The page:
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Resolving Disputes Through Divorce Mediation, Part 2
This post is the second in a three part series on divorce mediation. If you haven’t already read part 1, I recommend you do before continuing.
What is an uncontested divorce? (continued)
In an uncontested divorce, both parties must be in full agreement on every aspect of the divorce. Now, on the face of it, that sounds crazy, right? How are two people who are terminating their marriage supposed to come to a consensus on issues like division of property, child custody, and alimony? Well, one way is through divorce mediation.
Mediation is a powerful tool that can be (and is) applied to many different types of disputes, and divorce disputes are no exception. Divorce mediation is a way for both parties to lay all their cards on the table and forge an agreement that is in their own best interests, as well as the best interests of their children, should they have any.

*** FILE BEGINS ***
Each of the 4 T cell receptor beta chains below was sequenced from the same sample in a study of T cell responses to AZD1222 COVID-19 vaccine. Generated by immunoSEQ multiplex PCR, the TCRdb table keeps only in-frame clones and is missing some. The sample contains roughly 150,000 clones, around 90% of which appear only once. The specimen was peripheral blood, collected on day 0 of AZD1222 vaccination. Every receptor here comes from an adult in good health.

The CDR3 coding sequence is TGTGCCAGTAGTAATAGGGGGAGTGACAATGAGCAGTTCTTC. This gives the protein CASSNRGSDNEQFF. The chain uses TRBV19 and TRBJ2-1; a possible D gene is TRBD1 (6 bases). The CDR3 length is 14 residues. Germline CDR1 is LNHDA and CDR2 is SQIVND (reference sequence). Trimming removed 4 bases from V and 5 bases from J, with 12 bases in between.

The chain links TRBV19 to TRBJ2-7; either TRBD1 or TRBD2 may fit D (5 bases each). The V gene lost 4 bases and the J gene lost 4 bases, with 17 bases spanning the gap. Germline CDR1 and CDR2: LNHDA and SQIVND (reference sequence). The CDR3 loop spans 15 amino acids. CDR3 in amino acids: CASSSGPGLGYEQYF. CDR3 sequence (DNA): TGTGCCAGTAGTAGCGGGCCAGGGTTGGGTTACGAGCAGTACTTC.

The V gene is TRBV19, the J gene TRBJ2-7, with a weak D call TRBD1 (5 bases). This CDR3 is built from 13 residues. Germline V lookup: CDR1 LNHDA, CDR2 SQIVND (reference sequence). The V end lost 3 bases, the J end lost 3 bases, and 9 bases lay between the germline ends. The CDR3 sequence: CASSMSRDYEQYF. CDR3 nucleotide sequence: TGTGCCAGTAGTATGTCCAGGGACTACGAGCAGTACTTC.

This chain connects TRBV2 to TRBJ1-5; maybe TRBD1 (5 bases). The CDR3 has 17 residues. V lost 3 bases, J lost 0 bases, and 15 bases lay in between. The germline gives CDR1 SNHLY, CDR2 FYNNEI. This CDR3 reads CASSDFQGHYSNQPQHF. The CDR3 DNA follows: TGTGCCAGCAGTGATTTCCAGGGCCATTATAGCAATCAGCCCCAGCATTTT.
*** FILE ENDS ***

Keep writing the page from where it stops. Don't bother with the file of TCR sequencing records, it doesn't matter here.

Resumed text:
In divorce mediation, the former couple will attend meetings with their mediator. They may also choose to have their own attorneys present at the mediation sessions, although this will obviously incur additional costs. In these meetings, the mediator will assist the couple in negotiating the terms of their divorce. A good mediator is skilled at fostering a constructive environment. That way, the divorcing parties can focus on resolving their disputes in a mutually beneficial manner rather than focusing on their personal differences.
When is divorce mediation the right choice?
As you can imagine, mediation works best when both parties are openly communicating and participating in the process. If you believe your ex is hiding assets, or if your conflicts are so severe that you can’t be in the same room with one another, than mediation is probably not the right choice for you.
Check back soon for Resolving Disputes Through Divorce Mediation, Part 3. In the meantime, check out our page on divorce mediation.